Private investors who want to pursue a dividend strategy, however, face a fundamental problem: it is not possible to determine which company is a sustainably good dividend payer on the basis of just a few key figures. Rather, you must take a good look at each individual company and make a qualitative assessment of whether the company can continue to meet its payment promises to shareholders in future. This also explains, as mentioned above, why it is so hard to find a good dividend index.

Entire sectors can also fall out of favor. Among the best dividend payers historically, for example, are those sectors that are currently the focus of much ESG discussion. The energy sector is particularly eye-catching – once again shining with an above-average dividend yield. But even if no one doubts the solvency of the oil companies over the next few years, there is a great deal of uncertainty about the degree to which the sector will become more difficult in the medium term because of regulatory intervention.

In general, the dividend yield (i.e. dividend divided by the share price) is anything but a clear indicator of the quality of a dividend stock. This is because a fairly high dividend yield can regularly be a sign of skepticism about the company's ability to continue paying dividends (as this skepticism might have pushed the share price down). Of course, this is even more true if the payout ratio is equally high. In the worst case, it is over 100% of profits (more precisely, one would have to speak of free cash flow), which would mean that the company in question would have to dig into its very substance to be able to pay out the dividend.

If looking for sustainability and low fluctuation in payouts, a focus on two parameters: dividend yields of 1% to 6% and payout ratios averaging 30% to 80% (depending on the maturity of the company) have worked quite well in the past. Above all, as the chart shows, with lower dividend yields we have not been disappointed by exaggerated dividend promises. But, to emphasize once again: these figures can only provide a rough orientation. There is no getting around precise analysis of the individual stocks.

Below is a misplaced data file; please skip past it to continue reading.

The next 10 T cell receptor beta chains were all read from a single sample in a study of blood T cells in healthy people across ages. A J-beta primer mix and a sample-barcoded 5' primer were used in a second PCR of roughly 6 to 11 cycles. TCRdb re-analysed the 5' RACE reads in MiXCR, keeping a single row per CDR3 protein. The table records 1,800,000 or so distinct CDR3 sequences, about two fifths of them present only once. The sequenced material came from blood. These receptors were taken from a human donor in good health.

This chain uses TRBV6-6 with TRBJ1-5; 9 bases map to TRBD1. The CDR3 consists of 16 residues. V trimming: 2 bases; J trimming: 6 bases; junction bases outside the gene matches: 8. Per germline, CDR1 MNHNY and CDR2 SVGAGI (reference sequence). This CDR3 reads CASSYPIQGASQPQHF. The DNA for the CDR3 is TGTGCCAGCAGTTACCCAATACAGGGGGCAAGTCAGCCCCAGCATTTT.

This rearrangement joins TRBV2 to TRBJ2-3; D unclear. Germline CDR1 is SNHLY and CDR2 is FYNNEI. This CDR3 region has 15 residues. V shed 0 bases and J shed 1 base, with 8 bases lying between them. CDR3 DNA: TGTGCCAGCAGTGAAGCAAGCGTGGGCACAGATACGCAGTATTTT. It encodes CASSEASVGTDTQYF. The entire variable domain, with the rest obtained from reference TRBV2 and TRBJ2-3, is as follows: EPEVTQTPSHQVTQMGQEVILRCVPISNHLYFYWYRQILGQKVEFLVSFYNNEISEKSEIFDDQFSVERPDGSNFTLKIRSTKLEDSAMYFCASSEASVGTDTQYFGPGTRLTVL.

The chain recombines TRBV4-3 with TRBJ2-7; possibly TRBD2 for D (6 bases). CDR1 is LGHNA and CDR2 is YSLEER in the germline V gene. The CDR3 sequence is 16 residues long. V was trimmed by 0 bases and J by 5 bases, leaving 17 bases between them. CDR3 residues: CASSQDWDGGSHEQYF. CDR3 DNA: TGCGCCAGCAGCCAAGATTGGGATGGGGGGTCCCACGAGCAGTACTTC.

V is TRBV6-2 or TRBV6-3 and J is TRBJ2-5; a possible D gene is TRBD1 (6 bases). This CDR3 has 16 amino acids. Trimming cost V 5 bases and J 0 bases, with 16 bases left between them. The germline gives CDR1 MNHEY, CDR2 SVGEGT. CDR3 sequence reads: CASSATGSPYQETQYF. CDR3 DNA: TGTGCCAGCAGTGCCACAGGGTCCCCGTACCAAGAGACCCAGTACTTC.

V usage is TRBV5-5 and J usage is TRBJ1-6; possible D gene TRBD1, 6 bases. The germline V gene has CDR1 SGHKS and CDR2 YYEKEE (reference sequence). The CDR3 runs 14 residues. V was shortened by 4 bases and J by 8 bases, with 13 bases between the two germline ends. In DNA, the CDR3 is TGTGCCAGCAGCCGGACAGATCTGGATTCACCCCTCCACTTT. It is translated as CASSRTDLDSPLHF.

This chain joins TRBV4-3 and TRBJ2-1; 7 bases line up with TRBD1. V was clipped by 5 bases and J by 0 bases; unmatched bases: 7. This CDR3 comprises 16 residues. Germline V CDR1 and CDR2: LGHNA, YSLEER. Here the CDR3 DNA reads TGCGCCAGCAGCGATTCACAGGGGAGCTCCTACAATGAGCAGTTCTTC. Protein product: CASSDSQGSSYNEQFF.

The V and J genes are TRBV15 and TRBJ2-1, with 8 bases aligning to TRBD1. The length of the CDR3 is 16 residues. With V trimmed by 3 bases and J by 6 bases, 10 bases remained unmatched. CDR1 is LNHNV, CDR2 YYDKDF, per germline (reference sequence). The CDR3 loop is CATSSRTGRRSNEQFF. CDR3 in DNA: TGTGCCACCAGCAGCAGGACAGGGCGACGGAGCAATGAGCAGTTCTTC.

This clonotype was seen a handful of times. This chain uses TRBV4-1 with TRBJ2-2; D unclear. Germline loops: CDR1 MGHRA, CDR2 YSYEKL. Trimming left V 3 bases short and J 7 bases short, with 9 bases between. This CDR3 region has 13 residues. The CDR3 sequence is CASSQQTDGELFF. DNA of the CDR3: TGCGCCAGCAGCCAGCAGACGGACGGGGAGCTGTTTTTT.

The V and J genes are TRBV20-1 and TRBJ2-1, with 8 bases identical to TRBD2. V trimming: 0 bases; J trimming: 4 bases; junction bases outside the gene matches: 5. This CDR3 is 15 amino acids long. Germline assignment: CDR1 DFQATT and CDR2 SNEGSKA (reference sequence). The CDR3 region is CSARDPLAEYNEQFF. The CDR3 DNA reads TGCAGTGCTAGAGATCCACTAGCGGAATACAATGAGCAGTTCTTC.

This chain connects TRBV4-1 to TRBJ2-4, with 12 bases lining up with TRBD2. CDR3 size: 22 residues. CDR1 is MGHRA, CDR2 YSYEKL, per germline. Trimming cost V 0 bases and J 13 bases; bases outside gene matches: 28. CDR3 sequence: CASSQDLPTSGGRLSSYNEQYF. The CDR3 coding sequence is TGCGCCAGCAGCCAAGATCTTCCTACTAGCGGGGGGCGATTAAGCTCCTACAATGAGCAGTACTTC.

Estimated versus realized return sorted by dividend yield amount

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Sources: IBES consensus FTSE World since 1995, DWS Investment GmbH as of 12/1/23

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1. In a gross simplification and in the absence of suitable indices, we use the MSCI Global Value Index as a proxy for dividend payers. The counterpart is the MSCI World Growth Index. Alternative (opposite) pairs would be the Nasdaq vs the Dow Industrial or the MSCI Information Technology (IT) vs the MSCI World ex IT.

2. Since profits that are retained and not distributed increase the value of the company and should have a correspondingly positive effect on the price return.

3. As of 5/25, the Nasdaq 100 is up 26 percent year-to-date.

4. Fund Manager Survey, Bank of America, May 2023